Tuesday, November 24, 2015

Be Thankful for Pumpkins

(Credit: Ginny via Flickr, 2008)

As families around the United States begin their Thanksgiving feast, they should be particularly grateful for the pumpkin. According to a study published last week in the journal Proceedings of the National Academy of Science, this beloved squash survived extinction only through domestication by humans thousands of years ago.

Over 10,000 years ago, ancient ancestors of the squash genus Cucurbita were broadly distributed across the New World, living alongside large mammals, like ground sloths and mammoths. By modern times, however, wild Cucurbita species were very rare compared to their more common domesticated relatives. This discrepancy prompted researchers in the United States and England to examine 91 genomes of plants in the genus Cucurbita, encompassing 72 species or subspecies of modern wild and domestic plants, as well as 19 ancient archaeological samples.

Analysis of the plants’ sequences provided evidence for multiple domestication events in the New World, including a previously unknown domestication in northeastern Mexico. The distribution of ancient species revealed that many more wild Cucurbita plants existed around the beginning of the Holocene than now. Researchers found that the sudden disappearance of wild Cucurbita coincided with the die-off of megafaunal species in the Americas.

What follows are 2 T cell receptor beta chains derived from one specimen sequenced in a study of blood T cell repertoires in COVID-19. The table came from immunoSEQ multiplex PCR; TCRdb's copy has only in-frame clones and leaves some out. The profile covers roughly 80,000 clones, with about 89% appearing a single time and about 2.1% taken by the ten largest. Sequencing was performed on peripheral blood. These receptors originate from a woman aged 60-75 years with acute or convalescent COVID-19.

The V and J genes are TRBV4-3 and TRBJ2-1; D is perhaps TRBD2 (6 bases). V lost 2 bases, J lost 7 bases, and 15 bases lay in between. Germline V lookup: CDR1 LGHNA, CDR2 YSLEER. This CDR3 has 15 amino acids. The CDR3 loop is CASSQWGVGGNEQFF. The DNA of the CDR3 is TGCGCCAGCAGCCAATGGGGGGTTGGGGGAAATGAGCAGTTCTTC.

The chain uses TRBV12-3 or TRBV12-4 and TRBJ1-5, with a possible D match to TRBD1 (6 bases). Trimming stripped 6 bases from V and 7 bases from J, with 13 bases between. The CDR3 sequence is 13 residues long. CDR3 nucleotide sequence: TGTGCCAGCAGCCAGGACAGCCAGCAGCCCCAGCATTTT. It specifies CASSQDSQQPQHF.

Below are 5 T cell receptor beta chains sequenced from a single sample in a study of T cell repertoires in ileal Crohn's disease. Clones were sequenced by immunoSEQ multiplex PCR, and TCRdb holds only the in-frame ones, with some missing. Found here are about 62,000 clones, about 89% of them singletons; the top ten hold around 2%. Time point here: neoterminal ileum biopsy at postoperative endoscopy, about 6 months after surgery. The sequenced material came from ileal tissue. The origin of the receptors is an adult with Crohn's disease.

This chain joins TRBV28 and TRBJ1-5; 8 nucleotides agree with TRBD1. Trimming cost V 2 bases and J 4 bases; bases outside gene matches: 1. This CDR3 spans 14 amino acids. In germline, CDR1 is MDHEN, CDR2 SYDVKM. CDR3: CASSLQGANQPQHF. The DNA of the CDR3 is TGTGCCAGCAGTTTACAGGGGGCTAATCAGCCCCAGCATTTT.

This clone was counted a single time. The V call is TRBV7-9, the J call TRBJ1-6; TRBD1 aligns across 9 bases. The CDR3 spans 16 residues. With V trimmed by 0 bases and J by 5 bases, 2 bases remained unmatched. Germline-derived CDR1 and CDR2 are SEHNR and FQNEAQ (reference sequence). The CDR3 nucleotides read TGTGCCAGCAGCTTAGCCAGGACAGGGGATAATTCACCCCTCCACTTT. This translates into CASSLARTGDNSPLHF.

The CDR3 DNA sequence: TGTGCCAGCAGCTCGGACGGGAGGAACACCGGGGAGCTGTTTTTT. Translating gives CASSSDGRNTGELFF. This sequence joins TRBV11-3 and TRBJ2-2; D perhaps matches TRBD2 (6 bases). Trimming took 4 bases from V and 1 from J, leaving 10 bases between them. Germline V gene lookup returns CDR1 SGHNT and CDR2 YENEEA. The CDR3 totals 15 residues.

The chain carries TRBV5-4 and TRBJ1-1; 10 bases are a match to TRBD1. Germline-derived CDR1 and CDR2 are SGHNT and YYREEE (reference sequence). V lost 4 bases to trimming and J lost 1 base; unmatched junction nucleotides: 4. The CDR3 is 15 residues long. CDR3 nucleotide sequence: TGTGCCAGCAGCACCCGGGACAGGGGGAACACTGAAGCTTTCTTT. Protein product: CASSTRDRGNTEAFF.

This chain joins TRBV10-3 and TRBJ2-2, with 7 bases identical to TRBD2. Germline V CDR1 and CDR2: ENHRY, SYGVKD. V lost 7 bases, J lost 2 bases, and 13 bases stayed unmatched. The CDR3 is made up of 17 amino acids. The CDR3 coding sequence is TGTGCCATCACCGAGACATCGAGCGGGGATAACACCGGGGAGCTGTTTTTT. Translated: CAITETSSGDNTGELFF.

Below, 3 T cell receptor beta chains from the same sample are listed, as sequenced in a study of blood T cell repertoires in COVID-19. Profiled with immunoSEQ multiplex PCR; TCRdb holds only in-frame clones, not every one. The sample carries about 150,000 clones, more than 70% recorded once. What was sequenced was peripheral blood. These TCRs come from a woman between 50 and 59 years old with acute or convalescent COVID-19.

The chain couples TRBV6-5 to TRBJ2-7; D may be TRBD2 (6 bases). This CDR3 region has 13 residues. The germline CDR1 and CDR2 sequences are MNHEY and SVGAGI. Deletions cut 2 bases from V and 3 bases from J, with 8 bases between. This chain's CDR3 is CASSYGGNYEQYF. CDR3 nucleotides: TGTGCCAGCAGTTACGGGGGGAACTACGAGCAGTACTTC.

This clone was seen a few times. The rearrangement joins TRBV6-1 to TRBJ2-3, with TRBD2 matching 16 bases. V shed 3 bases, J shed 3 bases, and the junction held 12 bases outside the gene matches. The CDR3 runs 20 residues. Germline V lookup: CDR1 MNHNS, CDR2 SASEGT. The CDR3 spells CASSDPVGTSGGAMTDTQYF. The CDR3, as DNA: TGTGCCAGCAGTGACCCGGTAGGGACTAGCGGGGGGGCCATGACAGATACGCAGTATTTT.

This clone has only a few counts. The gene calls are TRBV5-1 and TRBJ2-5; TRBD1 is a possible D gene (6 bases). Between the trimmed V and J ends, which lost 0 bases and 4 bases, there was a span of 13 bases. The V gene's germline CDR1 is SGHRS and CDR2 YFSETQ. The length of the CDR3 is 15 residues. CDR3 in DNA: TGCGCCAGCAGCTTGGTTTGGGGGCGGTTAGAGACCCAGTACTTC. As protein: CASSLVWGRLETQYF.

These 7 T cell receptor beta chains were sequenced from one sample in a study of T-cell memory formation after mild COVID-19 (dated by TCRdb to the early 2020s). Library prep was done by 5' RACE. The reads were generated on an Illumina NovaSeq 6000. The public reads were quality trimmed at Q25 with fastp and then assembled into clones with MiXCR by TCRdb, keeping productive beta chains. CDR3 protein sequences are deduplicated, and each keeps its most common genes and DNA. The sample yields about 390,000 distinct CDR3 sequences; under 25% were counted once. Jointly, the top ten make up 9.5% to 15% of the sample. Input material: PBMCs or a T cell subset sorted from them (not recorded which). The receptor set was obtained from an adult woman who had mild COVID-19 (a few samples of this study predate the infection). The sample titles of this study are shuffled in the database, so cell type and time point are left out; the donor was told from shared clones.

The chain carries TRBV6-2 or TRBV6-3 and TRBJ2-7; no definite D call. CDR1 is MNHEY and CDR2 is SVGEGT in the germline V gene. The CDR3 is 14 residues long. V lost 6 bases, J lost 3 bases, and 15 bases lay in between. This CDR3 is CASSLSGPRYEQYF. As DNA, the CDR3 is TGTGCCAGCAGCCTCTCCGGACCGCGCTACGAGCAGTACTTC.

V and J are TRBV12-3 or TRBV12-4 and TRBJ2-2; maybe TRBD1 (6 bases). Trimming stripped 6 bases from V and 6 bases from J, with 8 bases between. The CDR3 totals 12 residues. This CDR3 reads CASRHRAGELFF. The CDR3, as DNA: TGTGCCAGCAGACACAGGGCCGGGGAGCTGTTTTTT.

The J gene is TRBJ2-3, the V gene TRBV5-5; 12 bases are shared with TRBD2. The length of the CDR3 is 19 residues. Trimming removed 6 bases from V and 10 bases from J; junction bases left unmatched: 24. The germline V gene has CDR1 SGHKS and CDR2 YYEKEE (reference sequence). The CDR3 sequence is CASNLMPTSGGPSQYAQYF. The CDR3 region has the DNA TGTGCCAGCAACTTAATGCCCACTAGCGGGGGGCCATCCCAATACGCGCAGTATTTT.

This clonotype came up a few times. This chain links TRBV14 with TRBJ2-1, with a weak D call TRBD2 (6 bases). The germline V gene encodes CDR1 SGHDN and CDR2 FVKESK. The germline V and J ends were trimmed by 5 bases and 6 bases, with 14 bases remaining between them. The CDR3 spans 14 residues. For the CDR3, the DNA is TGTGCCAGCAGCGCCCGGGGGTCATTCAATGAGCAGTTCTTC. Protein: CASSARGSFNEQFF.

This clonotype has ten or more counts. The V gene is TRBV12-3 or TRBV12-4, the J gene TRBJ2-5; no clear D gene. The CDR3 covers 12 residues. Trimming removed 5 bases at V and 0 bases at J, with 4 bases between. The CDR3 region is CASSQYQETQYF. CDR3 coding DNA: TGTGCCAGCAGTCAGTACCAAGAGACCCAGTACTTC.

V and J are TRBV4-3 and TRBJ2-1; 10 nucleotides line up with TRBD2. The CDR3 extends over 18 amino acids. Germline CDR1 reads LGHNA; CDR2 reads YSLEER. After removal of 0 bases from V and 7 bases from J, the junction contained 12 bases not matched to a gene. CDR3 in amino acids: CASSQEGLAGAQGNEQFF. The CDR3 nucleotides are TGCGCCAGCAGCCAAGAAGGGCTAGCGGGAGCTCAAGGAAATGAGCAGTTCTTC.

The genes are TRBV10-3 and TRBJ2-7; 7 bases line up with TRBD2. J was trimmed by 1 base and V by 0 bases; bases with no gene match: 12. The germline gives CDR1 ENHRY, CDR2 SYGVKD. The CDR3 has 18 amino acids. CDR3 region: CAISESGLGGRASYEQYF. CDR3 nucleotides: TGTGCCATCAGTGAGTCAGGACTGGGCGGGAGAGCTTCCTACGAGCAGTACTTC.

Large herbivores, like mastodons, ate the bitter-tasting Cucurbita and dispersed seeds through their droppings. Smaller mammals, however, do not seem to have the same ability to digest these plants. Without aid from megafauna to spread their seeds, the wild Cucurbita species disappeared quickly from the landscape and many went extinct. Luckily for Pumpkin Spice Latte and pie lovers alike, ancient people of the New World bred these plants into sweeter and more palatable varieties. Ancient and modern specimens showed ecological upheaval which could have wiped out the Cucurbita genus, but careful cultivation ensured the survival of the pumpkin.


References:
Kistler, L., et al. (2015, November 16). Gourds and squashes (Cucurbita spp.) adapted to megafaunal extinction and ecological anachronism through domestication. PNAS doi:10.1073/pnas.1516109112



Glossary

Holocene
A geological epoch that began around 11,700 years ago and continues to present day. This epoch comes after the Pleistocene and is characterized by the current warm period and the growth of the human species in population and impact around the world.
megafauna
Large animals with adults growing to over 45 kg. Ancient and extinct megafauna include mastodons , woolly mammoths, and giant ground sloths. Modern day megafauna include great white sharks, ostriches, elephants, and blue whales.

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